Reading Can you hear me?
is like being swept away by a powerful current
. The best Italian novel of the year
.One of the best Italian novels of 2016
. A book that doesn't shy away from pain - it shines a light on it. And it does so beautifully, page by page.Halfway between noir and coming-of-age, Can you hear me?
is an utterly original
new type of novel. I read it in two sittings, and I'm sure it will stay with me for a long time.A noir that reminded me of great Italian literature
: the atmosphere I found in NiccolÃ² Ammaniti's I'm not scared,
mixed with the images that someone like Bassani
can create with such accuracy... I can't even tell you how excited I am to finally talk about it with customers and colleagues
Elena Varvello has created a world of suspense Ã la Hitchcock: a 16-year-old boy tells his story and that of his tragic family... The ravine and the forest of the Piedmontese hills described in Can you hear me? are threatened by evil which colours every page of this novel and reaches the reader via a shattering, dry dialogue. The rapidly industrialised landscape in a provincial corner of northern Italy, containing woods, waterfalls but also discarded tins and other rubbish, speaks of the tragedy: all is normal in the microcosm of Can you hear me?, even intense unhappiness has been accepted as normality.
Elena Varvello is a skilled and able narrator; her strong prose belongs to a new vein that has sprung out of modern Italy: women writers revel in an imagination that used to belong to the male world but with an added dose of poetry that is altogether feminine.
and painful novel, constructed with great wisdom and written with rare restraint
.Varvello has written both a noir and a coming-of-age novel
that is in some ways reminiscent of NiccolÃ² Ammaniti's I'm Not Scared
... Varvello reveals the widening cracks slowly, perceptively, as one family scene unfurls from another, telling the story through omissions that become enigmas
.Can you hear me?
is one of the most beautiful, intense and original books I have encountered in my life
... A beautifully written book, that brings to mind Cormac McCarthy
.It brought back to mind Elsa Morante's Arturo's Island
, and those classics with the ability to capture the abyss of adolescence
, authors like Moravia and Bassani. This novel will grab you instantly and force you to read with a growing sense of panic, something tight in your throat
: like a noir
of ordinary life, bloodless and thus even more ruthlessA coming-of-age story of friendship and passion that keeps the reader glued to the pageMagnificent
With her ability to capture the fragmented rhythm of life, the clockwork eruption of a drama foretold
, Elena Varvello hooks the readerA riveting coming-of-age story, told with the breathless precision of a Hitchcock noir by a masterful new voice.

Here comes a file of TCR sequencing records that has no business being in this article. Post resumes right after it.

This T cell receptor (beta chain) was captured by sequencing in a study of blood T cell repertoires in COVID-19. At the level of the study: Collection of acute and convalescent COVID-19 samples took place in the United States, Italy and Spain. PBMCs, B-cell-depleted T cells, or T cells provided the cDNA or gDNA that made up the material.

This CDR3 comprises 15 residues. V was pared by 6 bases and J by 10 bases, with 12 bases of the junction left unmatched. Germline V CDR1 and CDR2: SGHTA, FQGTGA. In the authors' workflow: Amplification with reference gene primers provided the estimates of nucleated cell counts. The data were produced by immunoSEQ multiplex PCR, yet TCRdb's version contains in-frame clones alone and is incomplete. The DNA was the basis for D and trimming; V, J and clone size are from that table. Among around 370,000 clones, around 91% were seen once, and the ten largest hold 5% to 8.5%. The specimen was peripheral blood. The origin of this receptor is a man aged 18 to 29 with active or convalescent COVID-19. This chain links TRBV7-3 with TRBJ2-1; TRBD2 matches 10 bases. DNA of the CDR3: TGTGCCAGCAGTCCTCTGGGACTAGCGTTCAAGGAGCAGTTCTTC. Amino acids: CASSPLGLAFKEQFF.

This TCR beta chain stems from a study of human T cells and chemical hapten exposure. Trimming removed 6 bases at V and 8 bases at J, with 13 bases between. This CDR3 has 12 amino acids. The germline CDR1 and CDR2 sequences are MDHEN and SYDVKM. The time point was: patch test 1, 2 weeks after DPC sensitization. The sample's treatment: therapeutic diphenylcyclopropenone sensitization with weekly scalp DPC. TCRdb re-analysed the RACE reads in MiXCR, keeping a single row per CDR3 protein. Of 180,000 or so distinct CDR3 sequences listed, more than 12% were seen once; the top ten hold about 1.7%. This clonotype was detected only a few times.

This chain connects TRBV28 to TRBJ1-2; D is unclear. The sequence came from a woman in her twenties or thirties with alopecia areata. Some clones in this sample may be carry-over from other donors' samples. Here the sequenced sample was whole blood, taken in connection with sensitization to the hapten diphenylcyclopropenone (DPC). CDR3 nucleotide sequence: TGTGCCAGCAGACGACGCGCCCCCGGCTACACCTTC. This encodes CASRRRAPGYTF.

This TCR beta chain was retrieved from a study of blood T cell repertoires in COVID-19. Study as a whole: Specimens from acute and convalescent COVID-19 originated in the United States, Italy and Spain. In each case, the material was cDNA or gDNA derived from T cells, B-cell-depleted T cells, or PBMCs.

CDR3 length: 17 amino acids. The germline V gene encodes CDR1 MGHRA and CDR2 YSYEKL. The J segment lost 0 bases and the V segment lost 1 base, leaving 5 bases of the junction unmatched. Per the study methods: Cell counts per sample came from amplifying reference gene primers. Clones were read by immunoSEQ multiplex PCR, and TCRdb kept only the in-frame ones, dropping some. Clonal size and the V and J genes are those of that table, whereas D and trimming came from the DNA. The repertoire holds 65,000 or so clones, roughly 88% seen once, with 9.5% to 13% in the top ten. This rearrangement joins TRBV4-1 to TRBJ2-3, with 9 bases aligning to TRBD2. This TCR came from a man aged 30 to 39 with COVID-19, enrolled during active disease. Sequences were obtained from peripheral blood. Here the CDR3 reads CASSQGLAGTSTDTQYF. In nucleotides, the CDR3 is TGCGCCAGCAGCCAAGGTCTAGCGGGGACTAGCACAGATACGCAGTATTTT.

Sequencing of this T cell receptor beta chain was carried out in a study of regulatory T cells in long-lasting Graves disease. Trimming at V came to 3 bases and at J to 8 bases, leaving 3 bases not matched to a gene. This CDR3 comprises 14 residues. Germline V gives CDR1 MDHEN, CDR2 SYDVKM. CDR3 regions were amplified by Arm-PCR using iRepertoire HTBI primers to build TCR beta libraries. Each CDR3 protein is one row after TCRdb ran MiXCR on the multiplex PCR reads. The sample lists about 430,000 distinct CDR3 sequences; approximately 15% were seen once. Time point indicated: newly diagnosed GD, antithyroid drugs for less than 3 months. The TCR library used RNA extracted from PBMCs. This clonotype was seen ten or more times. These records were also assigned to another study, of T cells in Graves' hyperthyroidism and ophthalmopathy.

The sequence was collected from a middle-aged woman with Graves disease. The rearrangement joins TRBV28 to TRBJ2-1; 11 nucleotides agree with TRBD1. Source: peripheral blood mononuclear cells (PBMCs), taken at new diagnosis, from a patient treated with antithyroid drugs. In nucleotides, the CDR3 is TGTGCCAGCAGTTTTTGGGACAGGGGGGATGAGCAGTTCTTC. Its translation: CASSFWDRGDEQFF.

ELENA VARVELLO was born in Turin, Italy, in 1971. She has published two collections of poetry, Perseveranza Ã¨ salutare and Atlanti, a collection of short stories, L'economia delle cose (nominated for the Premio Strega, the Italian equivalent of the Man Booker Prize), and two novels, La luce perfetta del giorno and La vita felice, now translated into English as Can you hear me? (English PEN Award 2017). GRIP LIT AT ITS BEST
She teaches creative writing at the Scuola Holden in Turin.
ALEX VALENTE is a European half-Yorkshire, half-Tuscan freelance translator.
He has researched comics, poetry, and their translation, co-edits The Norwich Radical, regularly translates for Italian literary agencies, and does voluntary work for non-profit organisations.
He's on Twitter as @DrFumetts.
| Both an edge-of-your-seat psychological thriller and a stunningly written literary novel. Think Stephen King meets Cormac McCarthy, with a touch of Louise Doughty and a hint of Netflix' Stranger Things
.FOR READERS OF
| NiccolÃ² Ammaniti's I'm Not Scared
(UK TCM 85k+ - ANZ TCM 35k+) | Stephen King's The Body
(Stand By Me
) | JoÃ«l Dicker's The Truth about the Harry Quebert AffairPERSONAL STORY
| Elena's father suffered from bipolar disorder and she has spent the last decade writing Can you hear me?
, her way to come to terms with his condition.BRIGHT NEW TALENT
| Can you hear me?
represents a major step forward in Elena Varvello's literary career. The book received terrific reviews in Italy and was published by Einaudi, Italy's most prestigious literary imprint.TRANSLATOR
| This is Elena's first novel to appear in English and it's also Alex Valente's first major fiction translation. He was supervised by his mentor Daniel Hahn, who was shortlisted for the Man Booker international Prize in 2016 and won the Independent Foreign Fiction Prize in 2007.